From the procedures designed to dictate how data will be entered into the system to the rules behind the data transformations that occur within the various systems in your organization, individuals from the departments within your organization and the choices they make will ultimately dictate the level of data quality.

Multiple Data Silos = Apples, Oranges, and Bananas

Even if you implement a business intelligence solution to standardize reports and data analysis, if you have more than one source system in the mix, you never have a single version of the proverbial truth.

I get calls everyday from internal customers asking me why Report A that so and so gave them doesn’t match Report B that I provided them.

The answer is always — “that is correct, they won’t match.” Why? Because different data sources, each with their own set of data rules and transformations, were used to create each report.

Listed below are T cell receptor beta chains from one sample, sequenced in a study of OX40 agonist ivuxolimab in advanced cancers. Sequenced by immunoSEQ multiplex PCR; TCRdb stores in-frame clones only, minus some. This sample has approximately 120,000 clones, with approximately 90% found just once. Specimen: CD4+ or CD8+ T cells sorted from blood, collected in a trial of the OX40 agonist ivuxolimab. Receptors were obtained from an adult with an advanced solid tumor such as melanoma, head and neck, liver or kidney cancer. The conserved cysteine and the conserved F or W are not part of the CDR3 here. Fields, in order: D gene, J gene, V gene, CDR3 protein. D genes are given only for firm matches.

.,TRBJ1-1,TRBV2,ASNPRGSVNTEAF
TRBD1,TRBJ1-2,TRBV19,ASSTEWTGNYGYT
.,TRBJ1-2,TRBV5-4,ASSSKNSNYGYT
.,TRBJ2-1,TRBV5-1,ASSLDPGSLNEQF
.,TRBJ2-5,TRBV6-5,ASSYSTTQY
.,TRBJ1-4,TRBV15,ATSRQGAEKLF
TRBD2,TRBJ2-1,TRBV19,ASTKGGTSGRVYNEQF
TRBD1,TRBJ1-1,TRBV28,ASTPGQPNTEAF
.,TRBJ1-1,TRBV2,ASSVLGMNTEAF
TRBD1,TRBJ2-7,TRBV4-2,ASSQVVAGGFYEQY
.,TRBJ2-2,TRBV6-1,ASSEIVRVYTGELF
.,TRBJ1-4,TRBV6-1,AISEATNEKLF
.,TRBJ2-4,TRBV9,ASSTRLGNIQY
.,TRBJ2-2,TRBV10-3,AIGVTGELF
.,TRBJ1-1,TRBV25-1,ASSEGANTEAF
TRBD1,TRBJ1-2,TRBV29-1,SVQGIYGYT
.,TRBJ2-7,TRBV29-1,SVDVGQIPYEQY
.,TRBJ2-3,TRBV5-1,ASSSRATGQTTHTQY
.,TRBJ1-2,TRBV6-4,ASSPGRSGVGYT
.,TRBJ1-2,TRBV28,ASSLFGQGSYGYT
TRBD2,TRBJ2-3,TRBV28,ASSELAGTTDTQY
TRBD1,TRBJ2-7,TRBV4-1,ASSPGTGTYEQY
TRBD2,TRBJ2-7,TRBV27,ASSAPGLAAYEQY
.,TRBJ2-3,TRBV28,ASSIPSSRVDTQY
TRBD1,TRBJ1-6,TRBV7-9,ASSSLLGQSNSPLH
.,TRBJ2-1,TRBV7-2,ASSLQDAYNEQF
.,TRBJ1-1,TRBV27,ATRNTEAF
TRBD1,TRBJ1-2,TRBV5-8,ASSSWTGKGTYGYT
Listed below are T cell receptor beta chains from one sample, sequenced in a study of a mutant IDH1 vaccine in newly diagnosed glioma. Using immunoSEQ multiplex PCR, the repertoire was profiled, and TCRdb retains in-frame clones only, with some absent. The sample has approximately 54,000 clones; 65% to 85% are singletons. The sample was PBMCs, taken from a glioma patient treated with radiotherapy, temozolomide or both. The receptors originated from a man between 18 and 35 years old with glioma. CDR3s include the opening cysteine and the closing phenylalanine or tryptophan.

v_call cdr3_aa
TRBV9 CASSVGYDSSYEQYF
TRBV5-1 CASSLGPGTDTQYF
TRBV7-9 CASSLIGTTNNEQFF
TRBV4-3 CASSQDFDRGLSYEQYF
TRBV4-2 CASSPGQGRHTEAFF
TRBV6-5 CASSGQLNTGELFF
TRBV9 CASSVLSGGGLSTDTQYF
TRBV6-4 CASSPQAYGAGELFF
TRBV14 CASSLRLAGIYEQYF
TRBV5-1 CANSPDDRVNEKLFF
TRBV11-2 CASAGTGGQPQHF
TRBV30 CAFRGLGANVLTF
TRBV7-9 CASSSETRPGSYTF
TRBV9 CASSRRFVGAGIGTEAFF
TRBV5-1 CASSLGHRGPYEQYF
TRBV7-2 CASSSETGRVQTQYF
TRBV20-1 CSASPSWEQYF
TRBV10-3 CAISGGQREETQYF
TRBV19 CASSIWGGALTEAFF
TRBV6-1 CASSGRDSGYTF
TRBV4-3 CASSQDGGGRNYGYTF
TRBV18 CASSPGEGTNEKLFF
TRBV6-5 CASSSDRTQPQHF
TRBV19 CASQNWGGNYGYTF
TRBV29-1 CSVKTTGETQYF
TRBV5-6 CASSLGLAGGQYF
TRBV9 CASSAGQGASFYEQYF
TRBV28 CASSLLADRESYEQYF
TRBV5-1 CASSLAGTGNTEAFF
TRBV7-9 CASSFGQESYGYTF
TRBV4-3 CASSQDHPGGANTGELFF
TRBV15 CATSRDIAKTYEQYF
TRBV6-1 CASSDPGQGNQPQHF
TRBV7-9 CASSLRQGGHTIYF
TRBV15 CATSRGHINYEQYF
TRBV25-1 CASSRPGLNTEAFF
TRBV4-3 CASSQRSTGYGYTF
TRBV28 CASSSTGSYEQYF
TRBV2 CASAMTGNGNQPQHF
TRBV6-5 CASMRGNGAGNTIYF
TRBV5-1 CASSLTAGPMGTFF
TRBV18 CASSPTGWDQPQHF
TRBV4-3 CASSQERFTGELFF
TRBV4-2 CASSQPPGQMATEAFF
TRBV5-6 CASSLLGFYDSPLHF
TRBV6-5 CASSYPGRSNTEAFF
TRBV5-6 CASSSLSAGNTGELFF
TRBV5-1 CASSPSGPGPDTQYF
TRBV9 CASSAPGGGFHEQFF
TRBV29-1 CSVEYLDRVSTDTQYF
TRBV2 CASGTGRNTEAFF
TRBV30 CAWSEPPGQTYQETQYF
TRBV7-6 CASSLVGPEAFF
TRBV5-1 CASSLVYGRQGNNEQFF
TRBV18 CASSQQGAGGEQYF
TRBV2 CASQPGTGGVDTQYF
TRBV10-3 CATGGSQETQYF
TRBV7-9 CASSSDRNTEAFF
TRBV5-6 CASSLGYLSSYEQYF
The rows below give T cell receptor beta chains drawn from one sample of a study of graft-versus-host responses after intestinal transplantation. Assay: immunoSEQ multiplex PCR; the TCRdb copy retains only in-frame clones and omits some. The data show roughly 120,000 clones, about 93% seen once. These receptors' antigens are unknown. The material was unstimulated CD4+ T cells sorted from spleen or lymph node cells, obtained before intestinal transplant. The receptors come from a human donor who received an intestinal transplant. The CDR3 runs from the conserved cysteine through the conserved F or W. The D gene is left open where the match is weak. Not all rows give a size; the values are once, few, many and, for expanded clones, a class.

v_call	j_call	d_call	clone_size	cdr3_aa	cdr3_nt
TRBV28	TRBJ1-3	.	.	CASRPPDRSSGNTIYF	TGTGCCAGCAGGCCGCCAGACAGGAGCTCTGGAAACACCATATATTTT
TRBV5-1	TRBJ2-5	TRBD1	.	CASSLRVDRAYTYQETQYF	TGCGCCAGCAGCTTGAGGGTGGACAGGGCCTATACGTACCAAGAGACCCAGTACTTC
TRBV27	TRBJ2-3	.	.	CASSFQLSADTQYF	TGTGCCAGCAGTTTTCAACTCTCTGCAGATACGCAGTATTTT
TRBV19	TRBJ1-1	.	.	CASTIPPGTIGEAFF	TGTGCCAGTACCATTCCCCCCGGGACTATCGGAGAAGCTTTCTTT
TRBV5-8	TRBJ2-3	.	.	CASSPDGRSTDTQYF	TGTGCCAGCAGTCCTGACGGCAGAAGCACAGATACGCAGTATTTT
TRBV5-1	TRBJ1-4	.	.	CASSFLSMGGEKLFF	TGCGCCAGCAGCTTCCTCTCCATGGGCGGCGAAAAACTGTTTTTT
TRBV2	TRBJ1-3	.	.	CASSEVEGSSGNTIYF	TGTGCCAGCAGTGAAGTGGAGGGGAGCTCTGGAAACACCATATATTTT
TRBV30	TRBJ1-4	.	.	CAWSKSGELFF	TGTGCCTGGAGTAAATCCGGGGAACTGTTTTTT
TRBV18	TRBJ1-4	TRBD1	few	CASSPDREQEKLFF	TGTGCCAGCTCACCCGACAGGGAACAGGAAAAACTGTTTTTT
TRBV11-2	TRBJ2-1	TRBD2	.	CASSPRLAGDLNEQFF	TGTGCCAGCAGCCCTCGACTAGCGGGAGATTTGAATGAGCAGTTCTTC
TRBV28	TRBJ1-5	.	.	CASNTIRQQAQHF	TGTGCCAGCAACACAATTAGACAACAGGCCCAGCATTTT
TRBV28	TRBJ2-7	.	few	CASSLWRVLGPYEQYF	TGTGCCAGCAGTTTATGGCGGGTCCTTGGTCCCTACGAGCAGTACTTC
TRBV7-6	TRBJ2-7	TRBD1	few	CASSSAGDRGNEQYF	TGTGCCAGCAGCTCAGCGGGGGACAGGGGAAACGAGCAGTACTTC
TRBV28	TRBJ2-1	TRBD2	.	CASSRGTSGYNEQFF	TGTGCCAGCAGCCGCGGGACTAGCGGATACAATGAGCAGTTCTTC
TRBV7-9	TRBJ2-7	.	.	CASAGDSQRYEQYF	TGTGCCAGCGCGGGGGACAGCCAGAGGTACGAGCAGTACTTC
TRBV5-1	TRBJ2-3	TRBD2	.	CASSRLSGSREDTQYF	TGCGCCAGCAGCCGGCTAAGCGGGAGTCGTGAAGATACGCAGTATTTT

Neither is “wrong” per se, it is simply like trying to compare apples to oranges while throwing a few bananas into the mix.

When you consider that different departments use different reporting mechanisms from which to make their decisions, you are ripe for inconsistencies.

The race for data quality is truly a long-distance run. Pace yourself so you can spend time with each of these factors that play into data quality to really uncover leaks in your data quality plumbing.

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Written by Bobby

Bobby Lawson is a seasoned technology writer with over a decade of experience in the industry. He has written extensively on topics such as cybersecurity, cloud computing, and data analytics. His articles have been featured in several prominent publications, and he is known for his ability to distill complex technical concepts into easily digestible content.